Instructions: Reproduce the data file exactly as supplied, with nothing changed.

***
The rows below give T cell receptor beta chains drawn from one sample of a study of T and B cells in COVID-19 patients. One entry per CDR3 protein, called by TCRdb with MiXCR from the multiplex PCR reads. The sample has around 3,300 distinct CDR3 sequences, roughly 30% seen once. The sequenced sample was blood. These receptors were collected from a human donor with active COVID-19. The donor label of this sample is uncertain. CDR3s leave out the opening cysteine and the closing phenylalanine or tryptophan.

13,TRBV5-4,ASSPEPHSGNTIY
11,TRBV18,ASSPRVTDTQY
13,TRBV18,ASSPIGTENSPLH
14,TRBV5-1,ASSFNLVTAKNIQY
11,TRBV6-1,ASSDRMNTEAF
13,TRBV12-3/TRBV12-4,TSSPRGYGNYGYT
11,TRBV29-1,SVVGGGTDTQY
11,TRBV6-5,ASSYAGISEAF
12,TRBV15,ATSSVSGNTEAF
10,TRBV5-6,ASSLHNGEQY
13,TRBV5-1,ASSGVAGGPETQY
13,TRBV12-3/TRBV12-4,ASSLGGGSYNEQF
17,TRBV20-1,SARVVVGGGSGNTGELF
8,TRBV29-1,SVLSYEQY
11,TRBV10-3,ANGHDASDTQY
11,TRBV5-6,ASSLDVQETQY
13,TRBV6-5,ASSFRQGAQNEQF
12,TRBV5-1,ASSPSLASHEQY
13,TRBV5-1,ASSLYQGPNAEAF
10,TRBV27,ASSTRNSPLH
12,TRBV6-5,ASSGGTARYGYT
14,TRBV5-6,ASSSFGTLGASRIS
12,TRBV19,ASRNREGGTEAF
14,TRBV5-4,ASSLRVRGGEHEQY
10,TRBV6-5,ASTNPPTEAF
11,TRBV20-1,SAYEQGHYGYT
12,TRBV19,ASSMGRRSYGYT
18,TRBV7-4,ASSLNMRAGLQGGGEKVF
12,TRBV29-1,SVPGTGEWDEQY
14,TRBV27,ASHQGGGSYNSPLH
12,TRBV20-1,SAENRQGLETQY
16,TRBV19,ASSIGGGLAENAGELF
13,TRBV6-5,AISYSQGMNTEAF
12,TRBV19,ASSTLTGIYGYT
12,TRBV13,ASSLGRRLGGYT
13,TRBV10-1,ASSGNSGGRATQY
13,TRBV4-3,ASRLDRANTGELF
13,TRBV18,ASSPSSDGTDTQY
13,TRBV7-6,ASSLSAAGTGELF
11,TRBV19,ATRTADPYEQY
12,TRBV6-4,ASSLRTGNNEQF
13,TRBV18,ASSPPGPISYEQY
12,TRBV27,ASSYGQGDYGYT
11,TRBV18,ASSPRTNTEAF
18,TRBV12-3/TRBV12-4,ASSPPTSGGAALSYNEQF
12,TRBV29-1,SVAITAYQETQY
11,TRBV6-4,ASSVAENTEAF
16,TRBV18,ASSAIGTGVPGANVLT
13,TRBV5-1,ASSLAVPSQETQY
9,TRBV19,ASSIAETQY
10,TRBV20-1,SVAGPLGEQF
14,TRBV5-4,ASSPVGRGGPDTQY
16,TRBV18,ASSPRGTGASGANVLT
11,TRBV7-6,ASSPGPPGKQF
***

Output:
The rows below give T cell receptor beta chains drawn from one sample of a study of T and B cells in COVID-19 patients. One entry per CDR3 protein, called by TCRdb with MiXCR from the multiplex PCR reads. The sample has around 3,300 distinct CDR3 sequences, roughly 30% seen once. The sequenced sample was blood. These receptors were collected from a human donor with active COVID-19. The donor label of this sample is uncertain. CDR3s leave out the opening cysteine and the closing phenylalanine or tryptophan.

13,TRBV5-4,ASSPEPHSGNTIY
11,TRBV18,ASSPRVTDTQY
13,TRBV18,ASSPIGTENSPLH
14,TRBV5-1,ASSFNLVTAKNIQY
11,TRBV6-1,ASSDRMNTEAF
13,TRBV12-3/TRBV12-4,TSSPRGYGNYGYT
11,TRBV29-1,SVVGGGTDTQY
11,TRBV6-5,ASSYAGISEAF
12,TRBV15,ATSSVSGNTEAF
10,TRBV5-6,ASSLHNGEQY
13,TRBV5-1,ASSGVAGGPETQY
13,TRBV12-3/TRBV12-4,ASSLGGGSYNEQF
17,TRBV20-1,SARVVVGGGSGNTGELF
8,TRBV29-1,SVLSYEQY
11,TRBV10-3,ANGHDASDTQY
11,TRBV5-6,ASSLDVQETQY
13,TRBV6-5,ASSFRQGAQNEQF
12,TRBV5-1,ASSPSLASHEQY
13,TRBV5-1,ASSLYQGPNAEAF
10,TRBV27,ASSTRNSPLH
12,TRBV6-5,ASSGGTARYGYT
14,TRBV5-6,ASSSFGTLGASRIS
12,TRBV19,ASRNREGGTEAF
14,TRBV5-4,ASSLRVRGGEHEQY
10,TRBV6-5,ASTNPPTEAF
11,TRBV20-1,SAYEQGHYGYT
12,TRBV19,ASSMGRRSYGYT
18,TRBV7-4,ASSLNMRAGLQGGGEKVF
12,TRBV29-1,SVPGTGEWDEQY
14,TRBV27,ASHQGGGSYNSPLH
12,TRBV20-1,SAENRQGLETQY
16,TRBV19,ASSIGGGLAENAGELF
13,TRBV6-5,AISYSQGMNTEAF
12,TRBV19,ASSTLTGIYGYT
12,TRBV13,ASSLGRRLGGYT
13,TRBV10-1,ASSGNSGGRATQY
13,TRBV4-3,ASRLDRANTGELF
13,TRBV18,ASSPSSDGTDTQY
13,TRBV7-6,ASSLSAAGTGELF
11,TRBV19,ATRTADPYEQY
12,TRBV6-4,ASSLRTGNNEQF
13,TRBV18,ASSPPGPISYEQY
12,TRBV27,ASSYGQGDYGYT
11,TRBV18,ASSPRTNTEAF
18,TRBV12-3/TRBV12-4,ASSPPTSGGAALSYNEQF
12,TRBV29-1,SVAITAYQETQY
11,TRBV6-4,ASSVAENTEAF
16,TRBV18,ASSAIGTGVPGANVLT
13,TRBV5-1,ASSLAVPSQETQY
9,TRBV19,ASSIAETQY
10,TRBV20-1,SVAGPLGEQF
14,TRBV5-4,ASSPVGRGGPDTQY
16,TRBV18,ASSPRGTGASGANVLT
11,TRBV7-6,ASSPGPPGKQF